Hi, took our daughter Sinitta to St Barts on Tues

after being quite ill, they had her blood results on the screen from August and asked her if she was taking iron supplements, we both looked puzzled as to why, and was then told that she was very very anemic and her g.p should have contacted her in Aug to start the iron, they didn`t contact her, and her iron levels should be i think between 18-30 her`s was 1, the prof was so shocked her mouth fell open as she couldn`t understand how my daughter was still walking about and trying to function in a "normal" way, all hell was let loose once i told my husband he got straight on the phone to the doctor and as per usual it was pass the buck and nobody would take the blame, typical! i`m calmer today than i was yesterday, i couldn`t stop crying as this is now the 2nd time there has been a major cock up and she has been seriously ill and we nearly lost her, pure negligence in my eyes. The problem now being is she is due to have an operation on the 12th Nov and i`m not sure if this is still possible with her iron being so low, she is on 210 mg iron pills 3 times daily, does anyone know if this would still be able to go ahead. Thank you

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  • Oh my goodness, that is absolutely appalling and totaly inexcusable. You probably have far too much going on right now to sort out how it happened, but I think it's something you should look into in the future. Perhaps contacting PALS would be a good way forward.

    I don't know how your daughter has carried on either. When my HB gets below 11 I have a blood transfusion, as 11 is considered too low to function normally by my GP practise. 13 - 15 is what they consider to be acceptable.

    The only people who will be able to tell you if the operation can go ahead will be the people who intend to do the operation. If they do not know what has happened then I suggest you contact them, let them know and ask their advice.

    I am surprised your daughter has been given iron pills, there are much quicker and more effective ways of treating this - injections or transfusions for example. I guess the docs know what they are doing but it seems this something that is always worth checking, as your case shows.

  • Yes Tigerfeet there`s definatley no excuse for it, the prof had never in all the years she has been doing this job ever seen a number so low, my son thinks we should take it further, but my daughter says no and i can not go against her word.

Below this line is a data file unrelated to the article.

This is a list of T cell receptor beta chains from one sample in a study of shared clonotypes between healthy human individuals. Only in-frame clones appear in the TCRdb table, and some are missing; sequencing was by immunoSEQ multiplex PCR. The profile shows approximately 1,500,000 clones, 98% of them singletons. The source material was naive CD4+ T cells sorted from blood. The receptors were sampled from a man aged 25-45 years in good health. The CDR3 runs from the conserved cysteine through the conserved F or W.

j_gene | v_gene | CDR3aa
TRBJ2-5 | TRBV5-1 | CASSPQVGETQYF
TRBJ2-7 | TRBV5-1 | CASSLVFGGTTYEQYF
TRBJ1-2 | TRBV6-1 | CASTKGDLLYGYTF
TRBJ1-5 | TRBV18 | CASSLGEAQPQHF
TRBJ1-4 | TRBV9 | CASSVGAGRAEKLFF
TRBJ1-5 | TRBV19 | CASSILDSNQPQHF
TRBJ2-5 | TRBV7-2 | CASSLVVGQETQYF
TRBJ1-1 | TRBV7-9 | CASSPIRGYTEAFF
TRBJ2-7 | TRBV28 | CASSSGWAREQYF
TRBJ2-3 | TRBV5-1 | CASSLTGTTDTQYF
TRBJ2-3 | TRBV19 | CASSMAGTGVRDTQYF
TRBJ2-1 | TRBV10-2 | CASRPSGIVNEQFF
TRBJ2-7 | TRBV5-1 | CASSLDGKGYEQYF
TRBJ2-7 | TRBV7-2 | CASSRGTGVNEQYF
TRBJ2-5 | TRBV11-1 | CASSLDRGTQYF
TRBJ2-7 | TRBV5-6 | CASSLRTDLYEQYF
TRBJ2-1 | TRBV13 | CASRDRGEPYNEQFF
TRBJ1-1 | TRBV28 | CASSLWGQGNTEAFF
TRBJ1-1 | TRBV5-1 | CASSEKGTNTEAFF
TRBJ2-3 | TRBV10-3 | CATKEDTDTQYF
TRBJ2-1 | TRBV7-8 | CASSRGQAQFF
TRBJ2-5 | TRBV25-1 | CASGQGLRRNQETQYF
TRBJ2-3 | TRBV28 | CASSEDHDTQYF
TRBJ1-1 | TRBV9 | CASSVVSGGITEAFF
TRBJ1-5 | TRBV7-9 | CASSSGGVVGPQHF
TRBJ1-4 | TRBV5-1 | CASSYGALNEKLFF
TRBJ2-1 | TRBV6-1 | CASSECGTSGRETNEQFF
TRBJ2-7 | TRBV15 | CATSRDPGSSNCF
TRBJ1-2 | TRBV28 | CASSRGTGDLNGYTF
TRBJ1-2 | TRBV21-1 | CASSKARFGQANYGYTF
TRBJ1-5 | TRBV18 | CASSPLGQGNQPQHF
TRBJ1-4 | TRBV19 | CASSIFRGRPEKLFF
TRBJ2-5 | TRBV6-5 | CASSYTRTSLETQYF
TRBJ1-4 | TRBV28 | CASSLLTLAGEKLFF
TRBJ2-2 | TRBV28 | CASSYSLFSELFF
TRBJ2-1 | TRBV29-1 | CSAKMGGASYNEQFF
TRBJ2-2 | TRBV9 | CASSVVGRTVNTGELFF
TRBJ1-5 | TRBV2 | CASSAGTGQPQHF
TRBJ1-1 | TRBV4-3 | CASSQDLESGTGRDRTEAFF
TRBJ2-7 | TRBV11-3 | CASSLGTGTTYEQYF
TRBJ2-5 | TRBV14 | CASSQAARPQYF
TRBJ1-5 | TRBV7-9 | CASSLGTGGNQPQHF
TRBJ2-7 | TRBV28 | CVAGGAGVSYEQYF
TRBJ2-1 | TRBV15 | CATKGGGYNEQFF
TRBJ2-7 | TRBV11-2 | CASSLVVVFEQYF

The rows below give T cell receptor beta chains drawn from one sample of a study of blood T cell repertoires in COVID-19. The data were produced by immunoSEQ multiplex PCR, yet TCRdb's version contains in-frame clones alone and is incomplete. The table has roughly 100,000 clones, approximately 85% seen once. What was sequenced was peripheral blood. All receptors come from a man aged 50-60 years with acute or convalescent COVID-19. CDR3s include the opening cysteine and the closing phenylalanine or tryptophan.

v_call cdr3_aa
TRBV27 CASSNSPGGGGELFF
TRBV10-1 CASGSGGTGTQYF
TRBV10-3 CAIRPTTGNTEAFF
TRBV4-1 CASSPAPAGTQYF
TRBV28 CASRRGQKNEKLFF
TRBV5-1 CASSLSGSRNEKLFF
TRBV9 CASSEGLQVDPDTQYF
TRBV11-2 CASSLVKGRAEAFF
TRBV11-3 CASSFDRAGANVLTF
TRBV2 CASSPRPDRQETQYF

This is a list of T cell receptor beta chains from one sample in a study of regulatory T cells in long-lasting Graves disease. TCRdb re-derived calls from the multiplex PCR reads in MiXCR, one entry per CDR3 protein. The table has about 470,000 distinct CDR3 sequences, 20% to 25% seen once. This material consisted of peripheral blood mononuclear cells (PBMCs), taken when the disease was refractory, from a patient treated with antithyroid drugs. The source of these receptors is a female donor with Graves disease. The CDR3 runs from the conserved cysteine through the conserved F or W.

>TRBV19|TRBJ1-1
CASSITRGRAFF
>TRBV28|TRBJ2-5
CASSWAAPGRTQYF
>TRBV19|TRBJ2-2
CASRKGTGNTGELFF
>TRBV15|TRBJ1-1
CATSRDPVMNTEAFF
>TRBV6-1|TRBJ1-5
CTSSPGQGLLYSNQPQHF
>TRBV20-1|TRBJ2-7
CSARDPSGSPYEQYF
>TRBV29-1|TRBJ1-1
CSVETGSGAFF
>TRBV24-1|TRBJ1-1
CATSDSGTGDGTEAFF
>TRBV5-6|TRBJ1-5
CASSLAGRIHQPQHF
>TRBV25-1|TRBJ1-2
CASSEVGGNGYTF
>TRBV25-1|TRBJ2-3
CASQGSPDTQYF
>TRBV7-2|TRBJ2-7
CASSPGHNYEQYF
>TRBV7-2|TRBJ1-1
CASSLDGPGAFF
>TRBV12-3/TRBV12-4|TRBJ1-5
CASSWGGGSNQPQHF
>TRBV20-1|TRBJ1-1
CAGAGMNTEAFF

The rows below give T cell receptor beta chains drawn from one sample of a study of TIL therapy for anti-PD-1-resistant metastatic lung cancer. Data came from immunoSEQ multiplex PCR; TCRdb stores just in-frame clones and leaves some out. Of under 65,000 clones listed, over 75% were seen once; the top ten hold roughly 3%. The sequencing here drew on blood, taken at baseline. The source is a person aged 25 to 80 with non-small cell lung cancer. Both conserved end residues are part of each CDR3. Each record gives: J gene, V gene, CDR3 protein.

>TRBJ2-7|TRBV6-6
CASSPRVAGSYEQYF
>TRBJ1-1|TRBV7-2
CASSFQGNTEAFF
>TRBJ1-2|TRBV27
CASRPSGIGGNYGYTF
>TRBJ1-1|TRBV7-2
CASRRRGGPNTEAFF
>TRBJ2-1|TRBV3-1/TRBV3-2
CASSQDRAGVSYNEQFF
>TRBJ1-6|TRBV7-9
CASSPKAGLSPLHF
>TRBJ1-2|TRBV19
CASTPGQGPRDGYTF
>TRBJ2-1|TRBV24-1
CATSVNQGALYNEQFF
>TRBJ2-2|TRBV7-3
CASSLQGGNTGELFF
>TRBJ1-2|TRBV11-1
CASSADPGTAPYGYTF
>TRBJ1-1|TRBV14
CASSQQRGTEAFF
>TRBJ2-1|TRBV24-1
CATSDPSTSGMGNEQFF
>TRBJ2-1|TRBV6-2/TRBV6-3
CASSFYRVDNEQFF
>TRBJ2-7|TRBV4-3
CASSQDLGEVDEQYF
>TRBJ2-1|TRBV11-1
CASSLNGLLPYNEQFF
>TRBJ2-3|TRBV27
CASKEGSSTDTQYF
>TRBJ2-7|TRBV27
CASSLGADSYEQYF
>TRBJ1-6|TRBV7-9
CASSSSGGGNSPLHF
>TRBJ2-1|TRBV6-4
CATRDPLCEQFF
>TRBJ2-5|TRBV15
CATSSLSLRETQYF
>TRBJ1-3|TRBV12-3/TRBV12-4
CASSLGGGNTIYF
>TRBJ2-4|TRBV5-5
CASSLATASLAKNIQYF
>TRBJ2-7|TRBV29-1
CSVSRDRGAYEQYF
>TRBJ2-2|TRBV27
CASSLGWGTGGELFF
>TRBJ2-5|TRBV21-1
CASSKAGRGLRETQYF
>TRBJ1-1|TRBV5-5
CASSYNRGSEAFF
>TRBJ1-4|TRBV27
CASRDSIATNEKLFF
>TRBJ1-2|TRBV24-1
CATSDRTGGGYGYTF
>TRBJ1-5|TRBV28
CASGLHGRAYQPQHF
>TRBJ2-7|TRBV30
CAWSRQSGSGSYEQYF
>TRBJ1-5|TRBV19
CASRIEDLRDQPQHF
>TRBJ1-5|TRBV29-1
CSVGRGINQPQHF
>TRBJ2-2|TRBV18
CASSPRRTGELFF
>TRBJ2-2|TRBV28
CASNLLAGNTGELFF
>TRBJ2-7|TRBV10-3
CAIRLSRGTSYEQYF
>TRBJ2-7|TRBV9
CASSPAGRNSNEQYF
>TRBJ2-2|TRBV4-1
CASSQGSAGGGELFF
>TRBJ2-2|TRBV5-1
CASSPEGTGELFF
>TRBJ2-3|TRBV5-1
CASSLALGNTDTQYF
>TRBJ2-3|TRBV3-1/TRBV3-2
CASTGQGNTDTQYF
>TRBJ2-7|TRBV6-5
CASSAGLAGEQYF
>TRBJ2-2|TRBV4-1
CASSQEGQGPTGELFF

• No, Tamirra, surgery cannot go ahead with iron levels as low as this. The reason being that if she was to bleed - and it wouldn't need too much blood loss in this instance - she wouldn't have the iron reserves to carry her through. Where I worked the iron level had to be a minimum of 10 gdl before surgery could take place, If it wasn't at that level, a blood transfusion was given.

    I have never heard of a iron level as low as 1 - she shouldn't be able to even stand up at this level. This is appalling and the treatment she is receiving - i.e. 'double iron' to my mind isn't enough to bring her iron levels up rapidly. If a transfusion isn't given, then injections are (they are called Jectofer),

    Having said that - there are no guidelines in place (so far as I am aware) of what level of iron deficiency should trigger treatment. The iron level for a normal woman is defined as being between 10.5 and 11.0 gdl. The level mentioned by Tig above are the correct levels for men and women combined but the female level is calculated to take into account the monthly loss of blood.

    I would advise you to contact the surgical team urgently to tell them what has happened.

  • Sinitta is on the phone to the ENT as i write this, will let you know what is said. x

  • I know devon this is why the hospital couldnt believe what she was seeing, it totally shocked her that she was even up at the hospital and running around looking after her young 5 year old daughter. x

  • I dont know Sarah i really dont, on the screen at st Barts it was in Red, as was the inflamation as this was through the roof, and not a word was said from any hosp or our doctors surgery.

  • The ENT at William Harvery where she is having her op have said that she is to have a blood test done again in the morning, and another one on the 1st Nov at the pre assessment and they will then know how her bloods are with both results and they will take it from there, i just hope they read the resuts right! x

  • Hi tamirra

    Gosh that is maddning, I do hope she gets some treatment for it soon and start to feel better. Sinnita is probably feeling too low and rough to contemplate complaining, which wouldn't be suprising.

    I get copies of the blood test results myself from the G.P and question anything abnormal. I might be a bit of a paranoid pain to the doctors but I just don't trust them to always contact me if things are abnormal. I was having high esr and crp rates for 5 or 6 years which weren't being taken notice of. In fact Doctors were saying my bloods were fine. It wasn't until I asked for a summary of all abnormal results that this came to light......can you believe this ?

    You can ask the G.P to print of a history summary of certain one's i.e iron, esr etc.

    I hand these copies to the different hospitals I visit as each hospital doesn't have access to the other hospitals results.

    That way each hospital has the same information which is both helpful and also protective about this type of problem happening.

    Take care of yourselves

    Andrea

  • Hi Everyone

    Am reading the above and am totally amazed!

    I used to work in biochemistry and the odd result would slip though (I'm talking 25 years ago) - however, where is the follow up that should have happened here ?

    In one way I agree with Sinitta it is probably best not to say too much - you don't want defensive people covering themselves who are supposed to be looking after your health.

    When I was finally diagnosed I was asked by the Professor did I want to pursue any complaints (and perhaps sue for maltreatment) but I had already decided not to. He heaved a sigh of relief and I can't fault the care I have received since (I think they were grateful).